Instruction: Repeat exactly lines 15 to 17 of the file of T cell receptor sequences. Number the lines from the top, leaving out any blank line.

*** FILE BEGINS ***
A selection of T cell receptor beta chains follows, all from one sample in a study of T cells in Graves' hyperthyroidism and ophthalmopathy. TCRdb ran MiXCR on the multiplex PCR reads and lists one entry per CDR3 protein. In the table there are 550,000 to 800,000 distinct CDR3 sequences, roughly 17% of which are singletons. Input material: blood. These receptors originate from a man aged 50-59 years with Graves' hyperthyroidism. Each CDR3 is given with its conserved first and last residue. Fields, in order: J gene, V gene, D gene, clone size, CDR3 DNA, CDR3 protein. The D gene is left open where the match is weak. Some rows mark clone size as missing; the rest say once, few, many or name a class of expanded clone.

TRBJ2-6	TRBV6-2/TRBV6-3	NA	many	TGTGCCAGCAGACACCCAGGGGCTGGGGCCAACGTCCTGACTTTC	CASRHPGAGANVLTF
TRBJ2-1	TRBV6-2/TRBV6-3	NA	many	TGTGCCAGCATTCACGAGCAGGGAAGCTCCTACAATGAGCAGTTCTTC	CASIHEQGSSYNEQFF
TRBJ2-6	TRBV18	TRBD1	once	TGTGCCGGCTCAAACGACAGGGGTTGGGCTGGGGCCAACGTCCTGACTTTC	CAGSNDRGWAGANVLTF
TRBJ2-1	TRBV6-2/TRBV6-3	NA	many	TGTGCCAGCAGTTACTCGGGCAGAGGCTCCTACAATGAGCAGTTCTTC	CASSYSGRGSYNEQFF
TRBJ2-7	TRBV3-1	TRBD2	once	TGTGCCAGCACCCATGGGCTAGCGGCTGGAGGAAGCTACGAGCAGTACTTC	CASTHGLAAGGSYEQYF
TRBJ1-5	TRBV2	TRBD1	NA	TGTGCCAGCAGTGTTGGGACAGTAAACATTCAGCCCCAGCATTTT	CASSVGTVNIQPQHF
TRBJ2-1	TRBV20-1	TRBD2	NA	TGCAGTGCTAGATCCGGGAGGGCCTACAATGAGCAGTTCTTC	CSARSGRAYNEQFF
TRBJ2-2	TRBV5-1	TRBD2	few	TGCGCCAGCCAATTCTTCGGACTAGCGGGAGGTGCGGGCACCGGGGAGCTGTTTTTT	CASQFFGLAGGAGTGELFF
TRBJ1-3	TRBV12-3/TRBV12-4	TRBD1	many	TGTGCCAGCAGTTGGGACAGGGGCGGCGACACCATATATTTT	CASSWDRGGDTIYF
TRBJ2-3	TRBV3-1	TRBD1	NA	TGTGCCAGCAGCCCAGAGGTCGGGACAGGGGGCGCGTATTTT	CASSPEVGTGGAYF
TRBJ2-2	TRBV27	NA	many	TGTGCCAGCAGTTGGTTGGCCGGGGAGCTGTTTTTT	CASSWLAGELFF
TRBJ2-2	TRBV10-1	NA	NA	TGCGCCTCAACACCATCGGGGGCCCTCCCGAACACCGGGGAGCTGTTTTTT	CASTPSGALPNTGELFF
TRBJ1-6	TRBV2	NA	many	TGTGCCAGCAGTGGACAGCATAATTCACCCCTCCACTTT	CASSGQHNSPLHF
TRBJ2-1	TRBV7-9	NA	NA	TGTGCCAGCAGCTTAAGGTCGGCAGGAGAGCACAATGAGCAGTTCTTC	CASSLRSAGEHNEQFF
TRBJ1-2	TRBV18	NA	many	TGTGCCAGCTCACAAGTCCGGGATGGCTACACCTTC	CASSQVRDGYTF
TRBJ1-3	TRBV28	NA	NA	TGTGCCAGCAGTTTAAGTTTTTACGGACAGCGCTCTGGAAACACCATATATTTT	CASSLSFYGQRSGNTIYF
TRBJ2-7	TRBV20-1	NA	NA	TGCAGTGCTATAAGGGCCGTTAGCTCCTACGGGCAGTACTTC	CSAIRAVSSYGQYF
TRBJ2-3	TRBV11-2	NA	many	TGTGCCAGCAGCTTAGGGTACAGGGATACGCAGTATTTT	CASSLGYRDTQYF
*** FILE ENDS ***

TRBJ2-1	TRBV7-9	NA	NA	TGTGCCAGCAGCTTAAGGTCGGCAGGAGAGCACAATGAGCAGTTCTTC	CASSLRSAGEHNEQFF
TRBJ1-2	TRBV18	NA	many	TGTGCCAGCTCACAAGTCCGGGATGGCTACACCTTC	CASSQVRDGYTF
TRBJ1-3	TRBV28	NA	NA	TGTGCCAGCAGTTTAAGTTTTTACGGACAGCGCTCTGGAAACACCATATATTTT	CASSLSFYGQRSGNTIYF